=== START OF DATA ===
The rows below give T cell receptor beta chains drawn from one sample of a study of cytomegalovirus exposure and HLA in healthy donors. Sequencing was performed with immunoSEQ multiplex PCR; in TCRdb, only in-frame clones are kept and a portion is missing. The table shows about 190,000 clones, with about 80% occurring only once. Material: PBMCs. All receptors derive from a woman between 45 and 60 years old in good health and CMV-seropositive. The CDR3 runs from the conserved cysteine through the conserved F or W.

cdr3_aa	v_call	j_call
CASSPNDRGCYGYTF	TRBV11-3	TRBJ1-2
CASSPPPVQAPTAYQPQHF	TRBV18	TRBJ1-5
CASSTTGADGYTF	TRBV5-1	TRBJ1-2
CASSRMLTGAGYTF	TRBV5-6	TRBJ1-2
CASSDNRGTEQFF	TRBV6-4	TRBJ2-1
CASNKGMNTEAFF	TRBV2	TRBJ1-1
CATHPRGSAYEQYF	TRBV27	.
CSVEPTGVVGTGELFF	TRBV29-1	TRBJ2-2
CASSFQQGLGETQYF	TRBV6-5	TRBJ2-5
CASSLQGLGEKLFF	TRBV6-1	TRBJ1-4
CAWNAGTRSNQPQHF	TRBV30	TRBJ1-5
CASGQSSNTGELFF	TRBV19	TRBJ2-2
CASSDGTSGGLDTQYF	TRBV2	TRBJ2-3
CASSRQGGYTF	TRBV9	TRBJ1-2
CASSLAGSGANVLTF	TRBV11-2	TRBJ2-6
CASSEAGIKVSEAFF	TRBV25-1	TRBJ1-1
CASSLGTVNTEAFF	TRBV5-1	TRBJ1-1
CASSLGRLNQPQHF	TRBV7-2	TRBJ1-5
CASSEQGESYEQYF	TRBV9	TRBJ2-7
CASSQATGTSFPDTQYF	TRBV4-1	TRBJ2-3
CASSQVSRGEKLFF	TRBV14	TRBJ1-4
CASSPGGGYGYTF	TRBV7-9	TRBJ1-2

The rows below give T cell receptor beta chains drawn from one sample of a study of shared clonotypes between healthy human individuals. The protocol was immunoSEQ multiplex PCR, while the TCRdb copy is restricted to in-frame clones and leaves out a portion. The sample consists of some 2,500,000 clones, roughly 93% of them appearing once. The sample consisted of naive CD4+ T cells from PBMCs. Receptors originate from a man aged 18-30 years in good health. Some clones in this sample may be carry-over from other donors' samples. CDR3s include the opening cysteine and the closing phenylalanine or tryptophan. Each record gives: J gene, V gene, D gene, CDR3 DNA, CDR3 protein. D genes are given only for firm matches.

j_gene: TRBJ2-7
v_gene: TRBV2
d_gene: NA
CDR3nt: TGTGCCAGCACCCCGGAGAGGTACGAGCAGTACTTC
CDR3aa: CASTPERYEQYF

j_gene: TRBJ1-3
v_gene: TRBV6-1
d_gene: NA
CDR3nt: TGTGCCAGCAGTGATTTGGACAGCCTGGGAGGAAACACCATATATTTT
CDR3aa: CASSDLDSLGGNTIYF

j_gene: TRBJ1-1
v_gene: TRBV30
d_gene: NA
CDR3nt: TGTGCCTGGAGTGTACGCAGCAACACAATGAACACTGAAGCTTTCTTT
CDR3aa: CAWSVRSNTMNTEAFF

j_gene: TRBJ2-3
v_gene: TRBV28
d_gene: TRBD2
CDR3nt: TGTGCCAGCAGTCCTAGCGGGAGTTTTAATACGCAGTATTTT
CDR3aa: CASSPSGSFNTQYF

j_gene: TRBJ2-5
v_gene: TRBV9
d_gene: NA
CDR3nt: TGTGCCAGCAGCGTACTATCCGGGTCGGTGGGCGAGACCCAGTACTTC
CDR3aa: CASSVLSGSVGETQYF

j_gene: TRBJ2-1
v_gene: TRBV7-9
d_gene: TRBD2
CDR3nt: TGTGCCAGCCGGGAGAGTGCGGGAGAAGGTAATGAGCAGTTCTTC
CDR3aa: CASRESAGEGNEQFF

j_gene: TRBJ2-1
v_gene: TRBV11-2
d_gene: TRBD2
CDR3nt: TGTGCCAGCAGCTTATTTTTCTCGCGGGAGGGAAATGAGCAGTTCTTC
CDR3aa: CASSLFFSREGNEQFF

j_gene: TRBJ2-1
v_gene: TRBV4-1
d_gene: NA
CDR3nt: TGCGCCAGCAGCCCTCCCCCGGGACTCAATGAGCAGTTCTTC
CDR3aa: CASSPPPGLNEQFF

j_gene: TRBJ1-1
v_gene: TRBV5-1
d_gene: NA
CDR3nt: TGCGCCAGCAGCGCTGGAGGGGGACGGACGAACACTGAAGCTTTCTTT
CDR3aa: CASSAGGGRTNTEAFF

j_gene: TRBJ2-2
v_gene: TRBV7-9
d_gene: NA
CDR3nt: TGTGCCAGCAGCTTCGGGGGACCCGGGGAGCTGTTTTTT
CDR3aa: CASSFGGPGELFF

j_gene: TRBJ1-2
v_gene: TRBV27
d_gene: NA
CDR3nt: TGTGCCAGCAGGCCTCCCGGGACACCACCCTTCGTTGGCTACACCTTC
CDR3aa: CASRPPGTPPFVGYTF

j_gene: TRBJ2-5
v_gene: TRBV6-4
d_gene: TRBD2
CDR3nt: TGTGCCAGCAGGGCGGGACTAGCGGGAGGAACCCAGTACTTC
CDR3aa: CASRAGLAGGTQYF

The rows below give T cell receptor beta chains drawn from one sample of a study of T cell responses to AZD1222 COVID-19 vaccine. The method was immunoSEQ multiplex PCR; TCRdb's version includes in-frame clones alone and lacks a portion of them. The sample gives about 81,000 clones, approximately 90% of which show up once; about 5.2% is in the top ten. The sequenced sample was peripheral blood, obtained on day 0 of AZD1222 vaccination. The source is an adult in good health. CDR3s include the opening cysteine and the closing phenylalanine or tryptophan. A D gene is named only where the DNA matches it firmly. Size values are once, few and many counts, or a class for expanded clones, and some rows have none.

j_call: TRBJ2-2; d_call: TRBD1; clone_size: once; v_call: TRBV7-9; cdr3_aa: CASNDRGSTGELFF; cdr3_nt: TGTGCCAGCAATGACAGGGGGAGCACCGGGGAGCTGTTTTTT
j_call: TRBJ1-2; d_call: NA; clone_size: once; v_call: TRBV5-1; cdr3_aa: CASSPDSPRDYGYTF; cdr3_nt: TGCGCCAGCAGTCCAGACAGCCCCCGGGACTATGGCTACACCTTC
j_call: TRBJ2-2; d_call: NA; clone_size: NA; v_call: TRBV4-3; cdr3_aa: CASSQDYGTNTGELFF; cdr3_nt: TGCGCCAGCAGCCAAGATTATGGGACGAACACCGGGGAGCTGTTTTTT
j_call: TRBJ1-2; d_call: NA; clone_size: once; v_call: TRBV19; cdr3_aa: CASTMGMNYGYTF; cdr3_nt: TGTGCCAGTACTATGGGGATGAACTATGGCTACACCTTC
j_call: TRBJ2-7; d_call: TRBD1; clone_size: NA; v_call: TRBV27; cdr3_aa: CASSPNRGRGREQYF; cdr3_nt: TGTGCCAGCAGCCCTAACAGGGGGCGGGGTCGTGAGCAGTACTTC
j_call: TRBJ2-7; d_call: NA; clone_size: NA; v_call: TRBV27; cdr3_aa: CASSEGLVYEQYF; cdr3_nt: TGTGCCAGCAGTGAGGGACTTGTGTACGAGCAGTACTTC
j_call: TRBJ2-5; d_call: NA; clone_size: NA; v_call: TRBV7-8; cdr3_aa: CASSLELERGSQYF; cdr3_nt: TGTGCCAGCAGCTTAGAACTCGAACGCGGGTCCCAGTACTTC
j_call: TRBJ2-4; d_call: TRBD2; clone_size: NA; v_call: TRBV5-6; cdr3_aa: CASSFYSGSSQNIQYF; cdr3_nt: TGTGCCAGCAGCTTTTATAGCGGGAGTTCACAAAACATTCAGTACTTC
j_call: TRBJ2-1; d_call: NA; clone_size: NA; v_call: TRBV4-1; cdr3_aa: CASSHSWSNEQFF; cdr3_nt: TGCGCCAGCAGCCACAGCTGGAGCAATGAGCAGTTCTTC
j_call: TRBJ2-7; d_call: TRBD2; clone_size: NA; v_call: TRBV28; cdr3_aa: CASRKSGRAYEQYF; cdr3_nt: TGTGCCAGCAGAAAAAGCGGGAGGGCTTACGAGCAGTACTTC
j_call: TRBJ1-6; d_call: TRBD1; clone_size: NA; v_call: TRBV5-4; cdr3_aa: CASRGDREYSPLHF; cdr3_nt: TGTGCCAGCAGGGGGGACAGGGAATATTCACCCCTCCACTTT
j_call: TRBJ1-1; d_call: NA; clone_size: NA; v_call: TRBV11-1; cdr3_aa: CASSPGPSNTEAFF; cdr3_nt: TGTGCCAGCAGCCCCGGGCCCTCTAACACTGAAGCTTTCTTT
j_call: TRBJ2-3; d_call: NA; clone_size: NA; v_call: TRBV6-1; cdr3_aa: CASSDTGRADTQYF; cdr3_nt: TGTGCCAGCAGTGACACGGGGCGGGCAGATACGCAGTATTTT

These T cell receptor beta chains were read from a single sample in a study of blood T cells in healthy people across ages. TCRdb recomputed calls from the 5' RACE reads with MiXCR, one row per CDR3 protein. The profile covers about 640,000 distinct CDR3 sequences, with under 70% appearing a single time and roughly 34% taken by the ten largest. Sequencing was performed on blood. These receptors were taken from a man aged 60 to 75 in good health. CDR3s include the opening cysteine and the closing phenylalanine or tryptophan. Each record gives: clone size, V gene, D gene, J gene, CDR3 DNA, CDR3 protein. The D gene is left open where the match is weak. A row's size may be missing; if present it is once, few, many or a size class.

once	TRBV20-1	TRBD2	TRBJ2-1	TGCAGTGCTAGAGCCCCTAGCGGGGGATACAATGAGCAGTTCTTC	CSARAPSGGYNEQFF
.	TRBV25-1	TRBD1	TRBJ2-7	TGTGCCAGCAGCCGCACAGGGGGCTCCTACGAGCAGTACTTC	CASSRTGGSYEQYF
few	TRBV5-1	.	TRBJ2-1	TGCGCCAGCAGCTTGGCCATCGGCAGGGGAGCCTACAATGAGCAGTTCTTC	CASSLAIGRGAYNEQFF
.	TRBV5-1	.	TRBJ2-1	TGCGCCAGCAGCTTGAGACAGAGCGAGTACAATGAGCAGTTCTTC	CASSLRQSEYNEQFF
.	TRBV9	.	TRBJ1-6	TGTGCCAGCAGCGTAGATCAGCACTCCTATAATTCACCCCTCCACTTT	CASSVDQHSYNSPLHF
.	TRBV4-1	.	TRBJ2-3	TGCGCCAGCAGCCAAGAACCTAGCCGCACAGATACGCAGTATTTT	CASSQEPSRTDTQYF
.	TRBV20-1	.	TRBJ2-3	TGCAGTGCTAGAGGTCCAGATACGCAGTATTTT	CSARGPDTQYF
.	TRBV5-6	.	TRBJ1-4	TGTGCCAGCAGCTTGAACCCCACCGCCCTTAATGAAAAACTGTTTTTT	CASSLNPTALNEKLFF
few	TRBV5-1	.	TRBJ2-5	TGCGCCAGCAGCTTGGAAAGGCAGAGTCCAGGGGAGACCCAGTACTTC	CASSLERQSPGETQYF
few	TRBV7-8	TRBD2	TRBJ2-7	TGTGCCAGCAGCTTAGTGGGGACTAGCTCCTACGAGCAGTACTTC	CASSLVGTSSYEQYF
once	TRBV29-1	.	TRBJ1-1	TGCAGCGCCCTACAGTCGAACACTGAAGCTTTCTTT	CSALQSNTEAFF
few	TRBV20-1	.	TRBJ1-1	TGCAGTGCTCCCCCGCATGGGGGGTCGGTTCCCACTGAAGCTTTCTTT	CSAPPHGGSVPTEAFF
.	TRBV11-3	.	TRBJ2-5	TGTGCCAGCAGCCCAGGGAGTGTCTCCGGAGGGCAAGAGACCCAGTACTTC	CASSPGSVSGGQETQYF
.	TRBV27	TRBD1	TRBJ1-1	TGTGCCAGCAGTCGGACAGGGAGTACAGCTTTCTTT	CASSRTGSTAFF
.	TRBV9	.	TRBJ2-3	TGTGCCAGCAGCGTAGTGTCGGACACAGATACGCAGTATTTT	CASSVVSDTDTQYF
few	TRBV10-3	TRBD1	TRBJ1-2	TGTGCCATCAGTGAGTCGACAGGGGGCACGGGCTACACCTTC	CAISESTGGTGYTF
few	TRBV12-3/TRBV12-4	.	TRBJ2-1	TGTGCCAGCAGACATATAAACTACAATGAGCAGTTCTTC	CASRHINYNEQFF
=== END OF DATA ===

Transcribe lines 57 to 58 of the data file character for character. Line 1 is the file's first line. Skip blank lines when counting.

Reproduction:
v_gene: TRBV11-2
d_gene: TRBD2